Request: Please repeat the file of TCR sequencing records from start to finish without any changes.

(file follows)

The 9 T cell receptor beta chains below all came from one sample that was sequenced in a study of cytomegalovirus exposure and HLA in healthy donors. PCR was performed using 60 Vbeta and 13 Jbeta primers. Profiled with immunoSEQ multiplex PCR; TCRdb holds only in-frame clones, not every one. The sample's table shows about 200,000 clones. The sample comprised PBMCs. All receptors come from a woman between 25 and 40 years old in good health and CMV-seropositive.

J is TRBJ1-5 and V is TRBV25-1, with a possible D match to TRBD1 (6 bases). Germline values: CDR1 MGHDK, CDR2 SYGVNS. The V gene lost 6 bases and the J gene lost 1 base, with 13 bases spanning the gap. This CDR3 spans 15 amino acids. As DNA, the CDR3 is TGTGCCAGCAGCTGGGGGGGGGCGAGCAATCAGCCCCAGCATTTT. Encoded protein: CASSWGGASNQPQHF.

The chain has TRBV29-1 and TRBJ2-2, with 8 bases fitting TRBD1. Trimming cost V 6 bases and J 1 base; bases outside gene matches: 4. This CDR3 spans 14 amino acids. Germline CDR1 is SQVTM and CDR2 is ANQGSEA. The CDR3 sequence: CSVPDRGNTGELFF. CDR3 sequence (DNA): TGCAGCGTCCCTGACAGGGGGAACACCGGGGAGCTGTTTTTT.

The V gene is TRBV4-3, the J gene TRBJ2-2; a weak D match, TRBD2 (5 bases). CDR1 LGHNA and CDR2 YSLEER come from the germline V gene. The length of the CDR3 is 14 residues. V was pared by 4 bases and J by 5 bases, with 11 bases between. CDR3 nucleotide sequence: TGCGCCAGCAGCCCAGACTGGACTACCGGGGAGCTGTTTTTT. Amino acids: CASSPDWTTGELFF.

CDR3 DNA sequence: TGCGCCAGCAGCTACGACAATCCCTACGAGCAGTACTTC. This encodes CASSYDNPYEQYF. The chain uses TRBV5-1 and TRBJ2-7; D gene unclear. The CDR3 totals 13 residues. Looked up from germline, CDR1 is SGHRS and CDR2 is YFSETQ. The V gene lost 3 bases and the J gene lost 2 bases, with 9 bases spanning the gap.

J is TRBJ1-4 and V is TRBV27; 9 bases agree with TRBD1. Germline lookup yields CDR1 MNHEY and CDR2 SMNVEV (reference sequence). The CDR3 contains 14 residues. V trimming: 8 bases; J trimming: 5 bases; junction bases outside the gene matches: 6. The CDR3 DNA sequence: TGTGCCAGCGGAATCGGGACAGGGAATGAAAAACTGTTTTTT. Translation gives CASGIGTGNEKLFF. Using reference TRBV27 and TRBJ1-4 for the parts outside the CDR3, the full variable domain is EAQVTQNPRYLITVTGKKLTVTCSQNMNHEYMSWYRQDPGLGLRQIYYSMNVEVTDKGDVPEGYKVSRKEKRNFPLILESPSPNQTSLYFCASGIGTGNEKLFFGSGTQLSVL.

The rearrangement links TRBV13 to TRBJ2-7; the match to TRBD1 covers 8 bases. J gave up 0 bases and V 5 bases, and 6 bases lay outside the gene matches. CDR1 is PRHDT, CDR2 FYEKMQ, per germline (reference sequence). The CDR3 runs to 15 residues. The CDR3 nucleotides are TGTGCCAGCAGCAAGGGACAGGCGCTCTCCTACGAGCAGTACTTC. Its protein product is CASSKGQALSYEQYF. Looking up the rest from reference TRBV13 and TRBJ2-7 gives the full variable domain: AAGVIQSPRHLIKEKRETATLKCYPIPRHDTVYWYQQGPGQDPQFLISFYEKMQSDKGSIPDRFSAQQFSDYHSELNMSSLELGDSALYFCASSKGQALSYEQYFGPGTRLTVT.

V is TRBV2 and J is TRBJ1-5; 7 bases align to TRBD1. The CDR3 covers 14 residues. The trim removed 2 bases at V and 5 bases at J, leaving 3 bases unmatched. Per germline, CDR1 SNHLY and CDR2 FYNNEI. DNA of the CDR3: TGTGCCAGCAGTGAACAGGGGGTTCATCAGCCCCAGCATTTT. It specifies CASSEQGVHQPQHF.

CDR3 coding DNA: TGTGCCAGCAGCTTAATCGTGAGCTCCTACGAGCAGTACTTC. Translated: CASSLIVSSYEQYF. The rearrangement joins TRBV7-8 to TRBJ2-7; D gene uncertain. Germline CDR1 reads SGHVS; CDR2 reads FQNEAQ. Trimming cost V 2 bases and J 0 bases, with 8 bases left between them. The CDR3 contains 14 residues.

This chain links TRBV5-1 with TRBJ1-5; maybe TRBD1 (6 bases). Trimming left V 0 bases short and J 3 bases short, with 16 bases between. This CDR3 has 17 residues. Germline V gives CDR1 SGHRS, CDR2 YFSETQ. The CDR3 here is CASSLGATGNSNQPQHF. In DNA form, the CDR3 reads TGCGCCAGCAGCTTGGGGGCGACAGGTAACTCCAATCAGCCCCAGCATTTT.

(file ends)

The 9 T cell receptor beta chains below all came from one sample that was sequenced in a study of cytomegalovirus exposure and HLA in healthy donors. PCR was performed using 60 Vbeta and 13 Jbeta primers. Profiled with immunoSEQ multiplex PCR; TCRdb holds only in-frame clones, not every one. The sample's table shows about 200,000 clones. The sample comprised PBMCs. All receptors come from a woman between 25 and 40 years old in good health and CMV-seropositive.

J is TRBJ1-5 and V is TRBV25-1, with a possible D match to TRBD1 (6 bases). Germline values: CDR1 MGHDK, CDR2 SYGVNS. The V gene lost 6 bases and the J gene lost 1 base, with 13 bases spanning the gap. This CDR3 spans 15 amino acids. As DNA, the CDR3 is TGTGCCAGCAGCTGGGGGGGGGCGAGCAATCAGCCCCAGCATTTT. Encoded protein: CASSWGGASNQPQHF.

The chain has TRBV29-1 and TRBJ2-2, with 8 bases fitting TRBD1. Trimming cost V 6 bases and J 1 base; bases outside gene matches: 4. This CDR3 spans 14 amino acids. Germline CDR1 is SQVTM and CDR2 is ANQGSEA. The CDR3 sequence: CSVPDRGNTGELFF. CDR3 sequence (DNA): TGCAGCGTCCCTGACAGGGGGAACACCGGGGAGCTGTTTTTT.

The V gene is TRBV4-3, the J gene TRBJ2-2; a weak D match, TRBD2 (5 bases). CDR1 LGHNA and CDR2 YSLEER come from the germline V gene. The length of the CDR3 is 14 residues. V was pared by 4 bases and J by 5 bases, with 11 bases between. CDR3 nucleotide sequence: TGCGCCAGCAGCCCAGACTGGACTACCGGGGAGCTGTTTTTT. Amino acids: CASSPDWTTGELFF.

CDR3 DNA sequence: TGCGCCAGCAGCTACGACAATCCCTACGAGCAGTACTTC. This encodes CASSYDNPYEQYF. The chain uses TRBV5-1 and TRBJ2-7; D gene unclear. The CDR3 totals 13 residues. Looked up from germline, CDR1 is SGHRS and CDR2 is YFSETQ. The V gene lost 3 bases and the J gene lost 2 bases, with 9 bases spanning the gap.

J is TRBJ1-4 and V is TRBV27; 9 bases agree with TRBD1. Germline lookup yields CDR1 MNHEY and CDR2 SMNVEV (reference sequence). The CDR3 contains 14 residues. V trimming: 8 bases; J trimming: 5 bases; junction bases outside the gene matches: 6. The CDR3 DNA sequence: TGTGCCAGCGGAATCGGGACAGGGAATGAAAAACTGTTTTTT. Translation gives CASGIGTGNEKLFF. Using reference TRBV27 and TRBJ1-4 for the parts outside the CDR3, the full variable domain is EAQVTQNPRYLITVTGKKLTVTCSQNMNHEYMSWYRQDPGLGLRQIYYSMNVEVTDKGDVPEGYKVSRKEKRNFPLILESPSPNQTSLYFCASGIGTGNEKLFFGSGTQLSVL.

The rearrangement links TRBV13 to TRBJ2-7; the match to TRBD1 covers 8 bases. J gave up 0 bases and V 5 bases, and 6 bases lay outside the gene matches. CDR1 is PRHDT, CDR2 FYEKMQ, per germline (reference sequence). The CDR3 runs to 15 residues. The CDR3 nucleotides are TGTGCCAGCAGCAAGGGACAGGCGCTCTCCTACGAGCAGTACTTC. Its protein product is CASSKGQALSYEQYF. Looking up the rest from reference TRBV13 and TRBJ2-7 gives the full variable domain: AAGVIQSPRHLIKEKRETATLKCYPIPRHDTVYWYQQGPGQDPQFLISFYEKMQSDKGSIPDRFSAQQFSDYHSELNMSSLELGDSALYFCASSKGQALSYEQYFGPGTRLTVT.

V is TRBV2 and J is TRBJ1-5; 7 bases align to TRBD1. The CDR3 covers 14 residues. The trim removed 2 bases at V and 5 bases at J, leaving 3 bases unmatched. Per germline, CDR1 SNHLY and CDR2 FYNNEI. DNA of the CDR3: TGTGCCAGCAGTGAACAGGGGGTTCATCAGCCCCAGCATTTT. It specifies CASSEQGVHQPQHF.

CDR3 coding DNA: TGTGCCAGCAGCTTAATCGTGAGCTCCTACGAGCAGTACTTC. Translated: CASSLIVSSYEQYF. The rearrangement joins TRBV7-8 to TRBJ2-7; D gene uncertain. Germline CDR1 reads SGHVS; CDR2 reads FQNEAQ. Trimming cost V 2 bases and J 0 bases, with 8 bases left between them. The CDR3 contains 14 residues.

This chain links TRBV5-1 with TRBJ1-5; maybe TRBD1 (6 bases). Trimming left V 0 bases short and J 3 bases short, with 16 bases between. This CDR3 has 17 residues. Germline V gives CDR1 SGHRS, CDR2 YFSETQ. The CDR3 here is CASSLGATGNSNQPQHF. In DNA form, the CDR3 reads TGCGCCAGCAGCTTGGGGGCGACAGGTAACTCCAATCAGCCCCAGCATTTT.